The American Concrete Pumping Association

The battle over the advantages of pumping concrete vs. other concrete delivery methods has been won, maintains Christi Collins, executive director of the American Concrete Pumping Association (ACPA). 

“Our industry’s biggest challenge in the 1970s into maybe the early 1990s was trying to get a contractor to understand that the initial upfront cost seems like a lot, but that pumping concrete is actually in the long run more efficient, cost-effective and helps them deliver a better product,” Collins maintains. “That was somewhat of a challenge. There also were challenges in what a concrete pump could do as far as what types of a placement a concrete pump could handle. A lot of people think it’s just for high-rises, but when you start looking at poured vs. block walls, we’re the norm for home foundations.”

In the early days, there also were challenges with the equipment; however, today’s technology has greatly improved the performance of the pumps and systems. Pumps today perform at much higher outputs with little or almost no downtime, and their reach and flexibility can place concrete in even the most difficult of situations.

“Because concrete is such an abrasive material, they had problems pumping many of the mixes, so we had to focus a lot on working with ready mixed on developing mix designs that would be pumpable,” Collins says. “Soil variances – such as those found in Georgia, for instance – can be extremely harsh and wear out pipe much faster than those found in the upper Northwest, where the concrete mix is sometimes like pumping butter.”

Concrete is usually pumped for bridge construction now, she says. About the only type of road construction for which concrete pumping still is not used much is paving, which is still truck-dumped. “However, we are a strong advocate of using concrete in construction – regardless of what method is used to place it – because inevitably, the more concrete that is produced, the more opportunity for it to be pumped,” Collins declares. “We really don’t have to sell the concept of concrete pumping anymore. Contractors are now fully aware of the value of placing concrete with a pump.”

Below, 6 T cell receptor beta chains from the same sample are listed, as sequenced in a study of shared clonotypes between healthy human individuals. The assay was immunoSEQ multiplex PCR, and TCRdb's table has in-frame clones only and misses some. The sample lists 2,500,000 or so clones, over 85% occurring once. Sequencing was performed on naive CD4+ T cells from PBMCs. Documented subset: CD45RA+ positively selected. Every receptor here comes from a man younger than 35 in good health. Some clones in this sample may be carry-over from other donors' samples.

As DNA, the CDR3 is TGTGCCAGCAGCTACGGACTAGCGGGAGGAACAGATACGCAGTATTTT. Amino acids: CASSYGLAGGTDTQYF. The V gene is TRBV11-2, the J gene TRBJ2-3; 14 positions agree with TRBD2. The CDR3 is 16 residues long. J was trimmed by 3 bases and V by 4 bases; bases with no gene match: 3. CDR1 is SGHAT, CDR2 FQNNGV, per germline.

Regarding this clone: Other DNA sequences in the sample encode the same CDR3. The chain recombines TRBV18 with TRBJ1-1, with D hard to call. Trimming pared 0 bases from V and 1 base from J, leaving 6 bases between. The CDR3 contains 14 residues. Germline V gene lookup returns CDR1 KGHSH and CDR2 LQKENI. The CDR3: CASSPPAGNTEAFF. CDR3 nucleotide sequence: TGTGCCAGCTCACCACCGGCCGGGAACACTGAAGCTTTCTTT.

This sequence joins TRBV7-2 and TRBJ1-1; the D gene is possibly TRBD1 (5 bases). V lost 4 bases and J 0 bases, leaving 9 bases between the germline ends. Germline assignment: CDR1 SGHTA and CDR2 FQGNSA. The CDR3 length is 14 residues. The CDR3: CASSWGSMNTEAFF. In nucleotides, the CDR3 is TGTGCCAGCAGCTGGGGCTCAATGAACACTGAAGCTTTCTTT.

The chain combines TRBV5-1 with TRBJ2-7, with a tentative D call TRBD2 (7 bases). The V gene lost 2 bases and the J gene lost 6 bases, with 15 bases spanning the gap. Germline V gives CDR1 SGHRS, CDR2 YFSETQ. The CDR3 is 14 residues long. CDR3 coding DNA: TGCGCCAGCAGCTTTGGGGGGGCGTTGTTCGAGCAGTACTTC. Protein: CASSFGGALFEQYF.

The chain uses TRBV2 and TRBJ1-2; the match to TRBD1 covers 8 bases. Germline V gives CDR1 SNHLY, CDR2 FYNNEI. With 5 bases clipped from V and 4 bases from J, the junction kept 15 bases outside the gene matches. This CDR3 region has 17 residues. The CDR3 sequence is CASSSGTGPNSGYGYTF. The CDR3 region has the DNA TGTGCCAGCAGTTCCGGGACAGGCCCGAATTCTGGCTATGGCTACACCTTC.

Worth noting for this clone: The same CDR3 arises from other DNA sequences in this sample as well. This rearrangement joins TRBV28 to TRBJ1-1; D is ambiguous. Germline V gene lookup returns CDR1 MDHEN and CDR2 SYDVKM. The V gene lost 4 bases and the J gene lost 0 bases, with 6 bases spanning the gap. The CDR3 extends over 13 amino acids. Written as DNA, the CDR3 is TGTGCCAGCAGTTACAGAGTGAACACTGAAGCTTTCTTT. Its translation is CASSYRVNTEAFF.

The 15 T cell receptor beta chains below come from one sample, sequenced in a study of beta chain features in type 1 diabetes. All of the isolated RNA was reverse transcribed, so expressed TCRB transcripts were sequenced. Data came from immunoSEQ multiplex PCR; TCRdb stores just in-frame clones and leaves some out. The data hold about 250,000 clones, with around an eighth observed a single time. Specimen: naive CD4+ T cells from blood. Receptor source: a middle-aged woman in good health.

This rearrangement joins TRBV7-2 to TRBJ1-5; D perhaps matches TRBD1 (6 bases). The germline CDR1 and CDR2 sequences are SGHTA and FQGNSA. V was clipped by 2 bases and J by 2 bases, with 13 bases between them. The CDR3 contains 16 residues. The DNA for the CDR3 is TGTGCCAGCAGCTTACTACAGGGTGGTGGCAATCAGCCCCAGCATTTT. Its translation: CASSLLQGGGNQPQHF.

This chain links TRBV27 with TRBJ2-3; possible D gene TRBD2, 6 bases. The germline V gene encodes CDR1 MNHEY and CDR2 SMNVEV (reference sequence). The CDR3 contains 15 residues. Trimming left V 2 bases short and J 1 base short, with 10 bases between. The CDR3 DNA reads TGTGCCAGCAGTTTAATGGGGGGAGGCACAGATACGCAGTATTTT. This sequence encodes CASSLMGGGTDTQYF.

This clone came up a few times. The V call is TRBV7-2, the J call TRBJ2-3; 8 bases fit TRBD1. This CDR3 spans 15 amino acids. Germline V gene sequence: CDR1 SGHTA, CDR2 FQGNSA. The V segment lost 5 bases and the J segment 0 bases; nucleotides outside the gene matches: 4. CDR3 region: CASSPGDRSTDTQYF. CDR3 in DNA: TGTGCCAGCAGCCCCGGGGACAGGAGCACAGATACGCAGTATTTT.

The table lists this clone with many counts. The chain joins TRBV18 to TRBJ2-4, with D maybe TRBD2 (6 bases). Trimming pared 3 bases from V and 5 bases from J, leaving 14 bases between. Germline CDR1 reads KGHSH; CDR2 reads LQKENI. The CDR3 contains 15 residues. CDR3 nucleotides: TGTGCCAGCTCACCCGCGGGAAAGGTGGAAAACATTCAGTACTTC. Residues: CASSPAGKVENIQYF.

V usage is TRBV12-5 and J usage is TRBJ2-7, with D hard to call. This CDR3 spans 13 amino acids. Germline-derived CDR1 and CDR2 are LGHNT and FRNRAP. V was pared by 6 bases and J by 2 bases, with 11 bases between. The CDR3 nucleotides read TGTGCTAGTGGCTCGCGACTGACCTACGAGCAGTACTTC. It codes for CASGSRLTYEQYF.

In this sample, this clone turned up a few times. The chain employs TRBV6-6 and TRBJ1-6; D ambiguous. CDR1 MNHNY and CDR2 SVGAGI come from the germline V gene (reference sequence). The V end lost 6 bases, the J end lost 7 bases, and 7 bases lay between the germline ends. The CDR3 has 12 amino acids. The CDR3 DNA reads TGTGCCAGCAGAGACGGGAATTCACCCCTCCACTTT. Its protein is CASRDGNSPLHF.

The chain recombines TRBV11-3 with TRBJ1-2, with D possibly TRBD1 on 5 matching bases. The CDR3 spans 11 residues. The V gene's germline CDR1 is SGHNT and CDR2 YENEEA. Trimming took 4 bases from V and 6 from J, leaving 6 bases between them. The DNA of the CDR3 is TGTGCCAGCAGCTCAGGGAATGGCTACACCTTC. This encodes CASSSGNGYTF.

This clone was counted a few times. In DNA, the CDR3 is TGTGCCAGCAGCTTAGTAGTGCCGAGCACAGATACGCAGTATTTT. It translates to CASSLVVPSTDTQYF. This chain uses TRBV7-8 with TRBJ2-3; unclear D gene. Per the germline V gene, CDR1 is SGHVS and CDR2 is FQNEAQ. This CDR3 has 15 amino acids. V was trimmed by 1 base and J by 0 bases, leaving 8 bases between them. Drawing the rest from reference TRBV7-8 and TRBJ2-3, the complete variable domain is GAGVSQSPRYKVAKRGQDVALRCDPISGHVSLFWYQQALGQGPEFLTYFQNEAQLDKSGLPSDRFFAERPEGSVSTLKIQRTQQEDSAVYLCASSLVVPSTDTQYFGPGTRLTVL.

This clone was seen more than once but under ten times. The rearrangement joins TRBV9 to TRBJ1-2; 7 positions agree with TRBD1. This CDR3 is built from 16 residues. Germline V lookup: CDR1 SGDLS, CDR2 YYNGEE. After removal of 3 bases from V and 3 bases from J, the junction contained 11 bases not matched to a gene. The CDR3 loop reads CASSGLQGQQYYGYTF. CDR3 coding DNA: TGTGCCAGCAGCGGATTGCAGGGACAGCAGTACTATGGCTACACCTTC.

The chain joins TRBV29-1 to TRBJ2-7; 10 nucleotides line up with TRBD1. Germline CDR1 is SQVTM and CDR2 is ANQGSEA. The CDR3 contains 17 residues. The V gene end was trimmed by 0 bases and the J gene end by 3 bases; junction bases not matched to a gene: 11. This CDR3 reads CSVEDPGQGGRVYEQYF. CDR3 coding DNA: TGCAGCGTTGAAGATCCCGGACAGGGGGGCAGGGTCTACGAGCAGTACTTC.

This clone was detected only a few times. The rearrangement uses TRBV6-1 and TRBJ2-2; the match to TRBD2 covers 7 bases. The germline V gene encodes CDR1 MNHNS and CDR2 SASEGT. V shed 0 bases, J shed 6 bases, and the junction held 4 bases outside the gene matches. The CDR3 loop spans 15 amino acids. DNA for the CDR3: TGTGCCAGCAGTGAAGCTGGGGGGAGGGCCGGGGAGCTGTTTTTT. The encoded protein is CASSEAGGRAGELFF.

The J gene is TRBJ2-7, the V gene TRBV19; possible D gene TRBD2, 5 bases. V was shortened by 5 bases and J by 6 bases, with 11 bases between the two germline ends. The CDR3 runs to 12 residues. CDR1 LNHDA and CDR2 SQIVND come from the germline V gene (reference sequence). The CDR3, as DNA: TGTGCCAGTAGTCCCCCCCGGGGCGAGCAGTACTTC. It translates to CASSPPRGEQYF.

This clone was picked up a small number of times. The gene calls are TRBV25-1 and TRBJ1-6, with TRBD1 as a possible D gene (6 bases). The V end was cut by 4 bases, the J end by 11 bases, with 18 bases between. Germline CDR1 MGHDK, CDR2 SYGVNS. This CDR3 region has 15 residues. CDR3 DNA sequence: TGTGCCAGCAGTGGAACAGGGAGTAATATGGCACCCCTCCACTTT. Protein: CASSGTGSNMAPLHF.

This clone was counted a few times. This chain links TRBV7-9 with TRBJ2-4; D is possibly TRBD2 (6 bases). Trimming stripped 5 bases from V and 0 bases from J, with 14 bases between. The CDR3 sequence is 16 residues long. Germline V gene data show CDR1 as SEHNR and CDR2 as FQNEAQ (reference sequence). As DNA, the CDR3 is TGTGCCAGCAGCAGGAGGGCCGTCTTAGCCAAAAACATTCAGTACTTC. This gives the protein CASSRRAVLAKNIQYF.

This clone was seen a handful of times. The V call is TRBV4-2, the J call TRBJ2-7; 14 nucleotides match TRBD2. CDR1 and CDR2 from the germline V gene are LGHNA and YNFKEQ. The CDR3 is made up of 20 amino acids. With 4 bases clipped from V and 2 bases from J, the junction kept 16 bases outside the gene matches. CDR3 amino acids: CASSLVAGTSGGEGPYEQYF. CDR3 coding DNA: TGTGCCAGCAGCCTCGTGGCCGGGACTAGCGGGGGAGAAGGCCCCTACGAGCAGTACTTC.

Association membership currently hovers around 500, of whom approximately 430 own at least one concrete pump, while the remaining consists of manufacturers, suppliers and affiliates. 

Certification Program

One of the ACPA’s most important functions is its programs to safety train and certify concrete pump operators. Although ACPA certification is not mandatory, there is a new safety standard for material placement systems published by the American Society of Mechanical Engineers [ASME], which includes concrete pumps as well as conveyors. The standard will take effect in March 2015, and one of the requirements specifies that the pumping company must have a third-party operator evaluation program in place, as well as a documented safety training program. ACPA certification fulfills the requirement and is currently the only third-party evaluation for the industry, Collins maintains. “This new ASME B30.27 is going to be a game-changer in our industry,” she says.

The ACPA certification program was developed in the early 1980s. “It has really progressed, especially over the last seven years, with substantial increases in the education requirement and operational evaluation for first-time certification,” Collins reports. “Contractors are also increasing their demand for the use of certified operators on their jobs, and as a result, this year we will process more certifications than ever before.

“The ASME standard is basically about increasing safety on the job,” Collins explains. “If the concrete pumper, ready mixed provider and concrete contractor each adhere to their assigned responsibilities, the jobsite with a pump will be much safer. But in the unfortunate situation of an accident or an incident on the job, that’s also where the standard will come into play. Each party will become accountable for their responsibilities.”